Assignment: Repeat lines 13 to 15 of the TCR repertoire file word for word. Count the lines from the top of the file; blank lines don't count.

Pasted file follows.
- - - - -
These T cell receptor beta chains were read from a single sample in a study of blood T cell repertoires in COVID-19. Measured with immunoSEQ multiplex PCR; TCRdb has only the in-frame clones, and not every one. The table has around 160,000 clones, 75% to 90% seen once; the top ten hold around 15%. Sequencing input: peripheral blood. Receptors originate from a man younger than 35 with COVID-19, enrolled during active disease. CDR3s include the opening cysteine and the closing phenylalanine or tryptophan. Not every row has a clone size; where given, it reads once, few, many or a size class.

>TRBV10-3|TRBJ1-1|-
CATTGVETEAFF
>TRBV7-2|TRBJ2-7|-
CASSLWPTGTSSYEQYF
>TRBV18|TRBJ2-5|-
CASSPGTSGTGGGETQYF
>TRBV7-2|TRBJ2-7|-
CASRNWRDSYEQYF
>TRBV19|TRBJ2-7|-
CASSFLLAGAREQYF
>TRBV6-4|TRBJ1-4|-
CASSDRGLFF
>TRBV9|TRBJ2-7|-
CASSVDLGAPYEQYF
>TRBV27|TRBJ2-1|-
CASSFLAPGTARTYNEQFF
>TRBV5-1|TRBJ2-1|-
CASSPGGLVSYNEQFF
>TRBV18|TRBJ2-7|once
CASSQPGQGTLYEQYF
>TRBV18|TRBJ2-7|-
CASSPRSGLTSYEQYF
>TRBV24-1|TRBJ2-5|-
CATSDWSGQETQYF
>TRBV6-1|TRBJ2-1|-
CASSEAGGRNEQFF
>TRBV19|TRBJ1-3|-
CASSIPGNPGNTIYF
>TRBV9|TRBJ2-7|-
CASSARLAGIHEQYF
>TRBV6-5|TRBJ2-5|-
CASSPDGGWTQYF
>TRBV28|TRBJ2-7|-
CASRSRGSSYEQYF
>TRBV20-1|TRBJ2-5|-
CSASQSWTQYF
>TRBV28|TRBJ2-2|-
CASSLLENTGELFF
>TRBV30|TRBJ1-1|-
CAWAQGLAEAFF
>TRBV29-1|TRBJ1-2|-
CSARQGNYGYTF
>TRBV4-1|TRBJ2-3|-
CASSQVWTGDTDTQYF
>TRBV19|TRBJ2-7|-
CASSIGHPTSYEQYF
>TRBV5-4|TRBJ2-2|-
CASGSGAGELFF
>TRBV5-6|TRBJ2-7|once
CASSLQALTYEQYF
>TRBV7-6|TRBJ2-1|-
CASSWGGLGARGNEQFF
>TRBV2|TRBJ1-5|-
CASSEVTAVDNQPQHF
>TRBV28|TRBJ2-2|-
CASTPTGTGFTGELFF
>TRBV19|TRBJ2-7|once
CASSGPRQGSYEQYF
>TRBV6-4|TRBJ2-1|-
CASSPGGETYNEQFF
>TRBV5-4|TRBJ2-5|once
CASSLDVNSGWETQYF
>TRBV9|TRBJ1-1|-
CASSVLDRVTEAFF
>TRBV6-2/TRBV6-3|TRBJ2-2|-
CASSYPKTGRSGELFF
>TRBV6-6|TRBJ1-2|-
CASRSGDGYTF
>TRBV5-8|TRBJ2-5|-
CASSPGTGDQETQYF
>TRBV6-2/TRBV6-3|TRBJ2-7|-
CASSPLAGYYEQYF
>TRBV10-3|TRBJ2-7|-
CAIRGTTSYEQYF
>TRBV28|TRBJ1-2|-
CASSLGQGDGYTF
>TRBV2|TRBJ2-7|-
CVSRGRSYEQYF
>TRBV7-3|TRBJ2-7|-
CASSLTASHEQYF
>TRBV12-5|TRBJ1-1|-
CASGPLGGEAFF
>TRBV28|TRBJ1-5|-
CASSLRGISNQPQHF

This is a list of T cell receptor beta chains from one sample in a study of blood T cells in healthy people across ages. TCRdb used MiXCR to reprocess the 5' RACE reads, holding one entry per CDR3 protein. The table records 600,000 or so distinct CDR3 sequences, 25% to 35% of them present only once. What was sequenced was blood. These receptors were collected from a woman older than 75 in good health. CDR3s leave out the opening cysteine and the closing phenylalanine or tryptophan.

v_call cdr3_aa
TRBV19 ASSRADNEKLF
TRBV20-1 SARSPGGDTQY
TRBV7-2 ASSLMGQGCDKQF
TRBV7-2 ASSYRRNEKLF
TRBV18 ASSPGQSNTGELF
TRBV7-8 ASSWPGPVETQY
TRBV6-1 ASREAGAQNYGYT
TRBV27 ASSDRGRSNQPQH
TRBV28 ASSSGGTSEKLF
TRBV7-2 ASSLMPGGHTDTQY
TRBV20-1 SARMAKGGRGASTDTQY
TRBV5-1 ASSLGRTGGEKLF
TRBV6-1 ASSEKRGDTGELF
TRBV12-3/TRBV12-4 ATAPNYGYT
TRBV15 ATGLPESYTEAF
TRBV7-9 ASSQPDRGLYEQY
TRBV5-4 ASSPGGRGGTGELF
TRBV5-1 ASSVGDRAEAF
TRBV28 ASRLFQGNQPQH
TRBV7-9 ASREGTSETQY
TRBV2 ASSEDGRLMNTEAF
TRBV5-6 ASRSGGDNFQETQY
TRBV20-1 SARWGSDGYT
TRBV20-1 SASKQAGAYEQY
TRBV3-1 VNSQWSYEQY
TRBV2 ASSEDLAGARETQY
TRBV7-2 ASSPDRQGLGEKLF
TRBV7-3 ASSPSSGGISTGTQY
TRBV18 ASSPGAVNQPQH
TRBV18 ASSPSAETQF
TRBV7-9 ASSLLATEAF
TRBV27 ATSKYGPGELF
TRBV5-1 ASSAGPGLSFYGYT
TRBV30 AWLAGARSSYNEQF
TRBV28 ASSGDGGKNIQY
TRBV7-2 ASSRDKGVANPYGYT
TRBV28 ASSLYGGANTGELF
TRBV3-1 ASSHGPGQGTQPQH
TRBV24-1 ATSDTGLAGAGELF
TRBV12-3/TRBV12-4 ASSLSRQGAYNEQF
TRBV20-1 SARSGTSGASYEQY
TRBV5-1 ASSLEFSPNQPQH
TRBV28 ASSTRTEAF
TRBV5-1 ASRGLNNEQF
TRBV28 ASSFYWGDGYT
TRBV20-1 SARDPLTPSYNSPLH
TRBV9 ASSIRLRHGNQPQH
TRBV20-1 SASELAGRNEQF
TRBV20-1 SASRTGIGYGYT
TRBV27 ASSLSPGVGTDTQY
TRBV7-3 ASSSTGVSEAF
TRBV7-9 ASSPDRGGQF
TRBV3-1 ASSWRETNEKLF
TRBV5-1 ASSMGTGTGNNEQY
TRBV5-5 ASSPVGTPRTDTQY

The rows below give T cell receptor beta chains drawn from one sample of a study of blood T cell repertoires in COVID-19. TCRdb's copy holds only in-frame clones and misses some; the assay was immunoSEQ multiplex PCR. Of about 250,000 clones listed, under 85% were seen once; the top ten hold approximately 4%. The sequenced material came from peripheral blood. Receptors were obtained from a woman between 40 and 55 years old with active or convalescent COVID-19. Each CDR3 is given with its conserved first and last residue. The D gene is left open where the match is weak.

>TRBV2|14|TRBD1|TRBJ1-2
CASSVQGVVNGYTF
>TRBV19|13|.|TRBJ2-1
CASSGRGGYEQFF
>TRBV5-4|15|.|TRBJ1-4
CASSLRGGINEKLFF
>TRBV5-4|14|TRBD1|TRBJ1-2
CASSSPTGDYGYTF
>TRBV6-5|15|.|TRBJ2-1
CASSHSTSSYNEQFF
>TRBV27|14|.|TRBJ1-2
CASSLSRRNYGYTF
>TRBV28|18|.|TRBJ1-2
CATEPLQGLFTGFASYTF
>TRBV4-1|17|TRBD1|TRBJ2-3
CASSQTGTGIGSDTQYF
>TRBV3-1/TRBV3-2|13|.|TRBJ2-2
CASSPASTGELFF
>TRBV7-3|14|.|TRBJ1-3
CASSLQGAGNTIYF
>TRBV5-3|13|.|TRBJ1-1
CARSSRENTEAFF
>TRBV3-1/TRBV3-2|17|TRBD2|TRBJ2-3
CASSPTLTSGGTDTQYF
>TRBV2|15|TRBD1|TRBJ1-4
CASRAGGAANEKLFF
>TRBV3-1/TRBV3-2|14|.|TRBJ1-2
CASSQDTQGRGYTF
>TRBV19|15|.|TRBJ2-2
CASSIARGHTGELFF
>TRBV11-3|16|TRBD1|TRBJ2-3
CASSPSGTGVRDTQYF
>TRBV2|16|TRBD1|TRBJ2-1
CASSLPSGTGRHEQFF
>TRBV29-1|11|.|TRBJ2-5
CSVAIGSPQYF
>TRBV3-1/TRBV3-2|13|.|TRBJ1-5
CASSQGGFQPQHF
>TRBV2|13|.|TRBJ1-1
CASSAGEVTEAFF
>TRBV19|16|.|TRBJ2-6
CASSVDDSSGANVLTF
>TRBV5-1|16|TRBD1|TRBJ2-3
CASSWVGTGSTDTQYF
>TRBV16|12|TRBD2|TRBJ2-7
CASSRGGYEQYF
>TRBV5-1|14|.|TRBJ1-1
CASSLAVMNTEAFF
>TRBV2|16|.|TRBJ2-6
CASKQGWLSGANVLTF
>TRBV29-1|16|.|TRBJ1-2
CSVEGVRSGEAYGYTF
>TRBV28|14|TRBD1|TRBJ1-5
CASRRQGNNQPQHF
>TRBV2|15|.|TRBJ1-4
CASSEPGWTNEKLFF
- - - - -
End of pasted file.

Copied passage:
CASSDRGLFF
>TRBV9|TRBJ2-7|-
CASSVDLGAPYEQYF